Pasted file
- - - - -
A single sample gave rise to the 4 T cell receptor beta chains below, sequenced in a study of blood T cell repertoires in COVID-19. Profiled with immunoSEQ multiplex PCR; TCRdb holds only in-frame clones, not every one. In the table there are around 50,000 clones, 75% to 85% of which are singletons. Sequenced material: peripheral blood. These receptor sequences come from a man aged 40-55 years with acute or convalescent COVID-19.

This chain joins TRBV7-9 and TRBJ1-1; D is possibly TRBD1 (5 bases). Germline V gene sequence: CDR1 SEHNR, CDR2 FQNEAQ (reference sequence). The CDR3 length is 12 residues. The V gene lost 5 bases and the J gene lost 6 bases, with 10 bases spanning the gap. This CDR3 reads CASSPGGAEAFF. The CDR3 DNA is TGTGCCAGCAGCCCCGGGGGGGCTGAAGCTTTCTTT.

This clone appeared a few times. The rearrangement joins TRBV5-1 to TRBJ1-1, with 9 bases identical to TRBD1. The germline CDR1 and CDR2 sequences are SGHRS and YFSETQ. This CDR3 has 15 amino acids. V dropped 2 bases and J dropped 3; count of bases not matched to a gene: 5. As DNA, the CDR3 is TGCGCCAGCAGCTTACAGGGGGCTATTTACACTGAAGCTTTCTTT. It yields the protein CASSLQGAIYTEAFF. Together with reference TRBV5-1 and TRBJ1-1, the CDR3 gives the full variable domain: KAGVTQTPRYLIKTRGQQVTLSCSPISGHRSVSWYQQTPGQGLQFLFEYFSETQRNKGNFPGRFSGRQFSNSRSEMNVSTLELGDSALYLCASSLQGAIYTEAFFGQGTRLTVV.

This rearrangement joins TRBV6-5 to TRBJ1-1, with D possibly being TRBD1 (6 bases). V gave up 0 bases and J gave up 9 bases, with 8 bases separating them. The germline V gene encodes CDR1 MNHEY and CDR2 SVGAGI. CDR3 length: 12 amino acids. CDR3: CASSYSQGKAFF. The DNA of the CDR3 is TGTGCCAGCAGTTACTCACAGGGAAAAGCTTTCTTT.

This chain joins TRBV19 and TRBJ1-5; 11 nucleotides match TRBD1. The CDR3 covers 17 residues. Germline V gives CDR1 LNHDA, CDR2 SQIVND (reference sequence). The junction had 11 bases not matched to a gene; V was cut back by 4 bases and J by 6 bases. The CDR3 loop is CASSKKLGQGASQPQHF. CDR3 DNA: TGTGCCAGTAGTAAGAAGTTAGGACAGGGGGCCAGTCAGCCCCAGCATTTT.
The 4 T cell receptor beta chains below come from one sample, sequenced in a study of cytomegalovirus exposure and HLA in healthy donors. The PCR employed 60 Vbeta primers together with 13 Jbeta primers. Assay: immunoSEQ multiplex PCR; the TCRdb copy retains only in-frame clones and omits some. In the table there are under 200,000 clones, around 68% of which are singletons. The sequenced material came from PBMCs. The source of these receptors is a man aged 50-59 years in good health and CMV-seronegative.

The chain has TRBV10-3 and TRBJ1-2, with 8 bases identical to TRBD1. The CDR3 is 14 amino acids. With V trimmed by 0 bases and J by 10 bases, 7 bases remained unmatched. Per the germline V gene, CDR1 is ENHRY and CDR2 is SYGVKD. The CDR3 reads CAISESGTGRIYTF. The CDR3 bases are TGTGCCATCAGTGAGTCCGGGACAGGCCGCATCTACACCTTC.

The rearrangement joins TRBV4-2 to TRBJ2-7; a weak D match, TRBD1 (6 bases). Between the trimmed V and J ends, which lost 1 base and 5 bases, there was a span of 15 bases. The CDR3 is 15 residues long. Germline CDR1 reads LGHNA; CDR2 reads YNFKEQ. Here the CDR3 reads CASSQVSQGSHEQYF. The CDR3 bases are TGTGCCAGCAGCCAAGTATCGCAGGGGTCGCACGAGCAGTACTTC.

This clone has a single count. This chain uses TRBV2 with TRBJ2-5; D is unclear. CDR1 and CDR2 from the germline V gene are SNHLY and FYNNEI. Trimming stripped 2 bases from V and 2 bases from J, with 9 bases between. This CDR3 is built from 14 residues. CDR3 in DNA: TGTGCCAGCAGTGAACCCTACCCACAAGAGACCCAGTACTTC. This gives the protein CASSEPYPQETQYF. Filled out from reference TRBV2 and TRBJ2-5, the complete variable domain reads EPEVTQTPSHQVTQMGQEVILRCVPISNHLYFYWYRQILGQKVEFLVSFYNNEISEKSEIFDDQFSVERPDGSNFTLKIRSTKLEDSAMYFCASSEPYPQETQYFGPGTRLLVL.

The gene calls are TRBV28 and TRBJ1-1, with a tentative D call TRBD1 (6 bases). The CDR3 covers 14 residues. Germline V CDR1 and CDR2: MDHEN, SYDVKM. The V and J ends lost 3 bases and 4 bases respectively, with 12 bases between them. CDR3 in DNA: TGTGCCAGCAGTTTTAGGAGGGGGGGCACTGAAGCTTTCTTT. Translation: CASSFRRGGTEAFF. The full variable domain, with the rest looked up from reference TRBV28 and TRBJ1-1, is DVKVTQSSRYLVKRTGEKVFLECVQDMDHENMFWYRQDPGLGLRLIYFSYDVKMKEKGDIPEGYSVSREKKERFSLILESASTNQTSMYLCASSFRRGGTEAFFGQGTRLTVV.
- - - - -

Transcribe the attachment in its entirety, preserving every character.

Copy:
A single sample gave rise to the 4 T cell receptor beta chains below, sequenced in a study of blood T cell repertoires in COVID-19. Profiled with immunoSEQ multiplex PCR; TCRdb holds only in-frame clones, not every one. In the table there are around 50,000 clones, 75% to 85% of which are singletons. Sequenced material: peripheral blood. These receptor sequences come from a man aged 40-55 years with acute or convalescent COVID-19.

This chain joins TRBV7-9 and TRBJ1-1; D is possibly TRBD1 (5 bases). Germline V gene sequence: CDR1 SEHNR, CDR2 FQNEAQ (reference sequence). The CDR3 length is 12 residues. The V gene lost 5 bases and the J gene lost 6 bases, with 10 bases spanning the gap. This CDR3 reads CASSPGGAEAFF. The CDR3 DNA is TGTGCCAGCAGCCCCGGGGGGGCTGAAGCTTTCTTT.

This clone appeared a few times. The rearrangement joins TRBV5-1 to TRBJ1-1, with 9 bases identical to TRBD1. The germline CDR1 and CDR2 sequences are SGHRS and YFSETQ. This CDR3 has 15 amino acids. V dropped 2 bases and J dropped 3; count of bases not matched to a gene: 5. As DNA, the CDR3 is TGCGCCAGCAGCTTACAGGGGGCTATTTACACTGAAGCTTTCTTT. It yields the protein CASSLQGAIYTEAFF. Together with reference TRBV5-1 and TRBJ1-1, the CDR3 gives the full variable domain: KAGVTQTPRYLIKTRGQQVTLSCSPISGHRSVSWYQQTPGQGLQFLFEYFSETQRNKGNFPGRFSGRQFSNSRSEMNVSTLELGDSALYLCASSLQGAIYTEAFFGQGTRLTVV.

This rearrangement joins TRBV6-5 to TRBJ1-1, with D possibly being TRBD1 (6 bases). V gave up 0 bases and J gave up 9 bases, with 8 bases separating them. The germline V gene encodes CDR1 MNHEY and CDR2 SVGAGI. CDR3 length: 12 amino acids. CDR3: CASSYSQGKAFF. The DNA of the CDR3 is TGTGCCAGCAGTTACTCACAGGGAAAAGCTTTCTTT.

This chain joins TRBV19 and TRBJ1-5; 11 nucleotides match TRBD1. The CDR3 covers 17 residues. Germline V gives CDR1 LNHDA, CDR2 SQIVND (reference sequence). The junction had 11 bases not matched to a gene; V was cut back by 4 bases and J by 6 bases. The CDR3 loop is CASSKKLGQGASQPQHF. CDR3 DNA: TGTGCCAGTAGTAAGAAGTTAGGACAGGGGGCCAGTCAGCCCCAGCATTTT.
The 4 T cell receptor beta chains below come from one sample, sequenced in a study of cytomegalovirus exposure and HLA in healthy donors. The PCR employed 60 Vbeta primers together with 13 Jbeta primers. Assay: immunoSEQ multiplex PCR; the TCRdb copy retains only in-frame clones and omits some. In the table there are under 200,000 clones, around 68% of which are singletons. The sequenced material came from PBMCs. The source of these receptors is a man aged 50-59 years in good health and CMV-seronegative.

The chain has TRBV10-3 and TRBJ1-2, with 8 bases identical to TRBD1. The CDR3 is 14 amino acids. With V trimmed by 0 bases and J by 10 bases, 7 bases remained unmatched. Per the germline V gene, CDR1 is ENHRY and CDR2 is SYGVKD. The CDR3 reads CAISESGTGRIYTF. The CDR3 bases are TGTGCCATCAGTGAGTCCGGGACAGGCCGCATCTACACCTTC.

The rearrangement joins TRBV4-2 to TRBJ2-7; a weak D match, TRBD1 (6 bases). Between the trimmed V and J ends, which lost 1 base and 5 bases, there was a span of 15 bases. The CDR3 is 15 residues long. Germline CDR1 reads LGHNA; CDR2 reads YNFKEQ. Here the CDR3 reads CASSQVSQGSHEQYF. The CDR3 bases are TGTGCCAGCAGCCAAGTATCGCAGGGGTCGCACGAGCAGTACTTC.

This clone has a single count. This chain uses TRBV2 with TRBJ2-5; D is unclear. CDR1 and CDR2 from the germline V gene are SNHLY and FYNNEI. Trimming stripped 2 bases from V and 2 bases from J, with 9 bases between. This CDR3 is built from 14 residues. CDR3 in DNA: TGTGCCAGCAGTGAACCCTACCCACAAGAGACCCAGTACTTC. This gives the protein CASSEPYPQETQYF. Filled out from reference TRBV2 and TRBJ2-5, the complete variable domain reads EPEVTQTPSHQVTQMGQEVILRCVPISNHLYFYWYRQILGQKVEFLVSFYNNEISEKSEIFDDQFSVERPDGSNFTLKIRSTKLEDSAMYFCASSEPYPQETQYFGPGTRLLVL.

The gene calls are TRBV28 and TRBJ1-1, with a tentative D call TRBD1 (6 bases). The CDR3 covers 14 residues. Germline V CDR1 and CDR2: MDHEN, SYDVKM. The V and J ends lost 3 bases and 4 bases respectively, with 12 bases between them. CDR3 in DNA: TGTGCCAGCAGTTTTAGGAGGGGGGGCACTGAAGCTTTCTTT. Translation: CASSFRRGGTEAFF. The full variable domain, with the rest looked up from reference TRBV28 and TRBJ1-1, is DVKVTQSSRYLVKRTGEKVFLECVQDMDHENMFWYRQDPGLGLRLIYFSYDVKMKEKGDIPEGYSVSREKKERFSLILESASTNQTSMYLCASSFRRGGTEAFFGQGTRLTVV.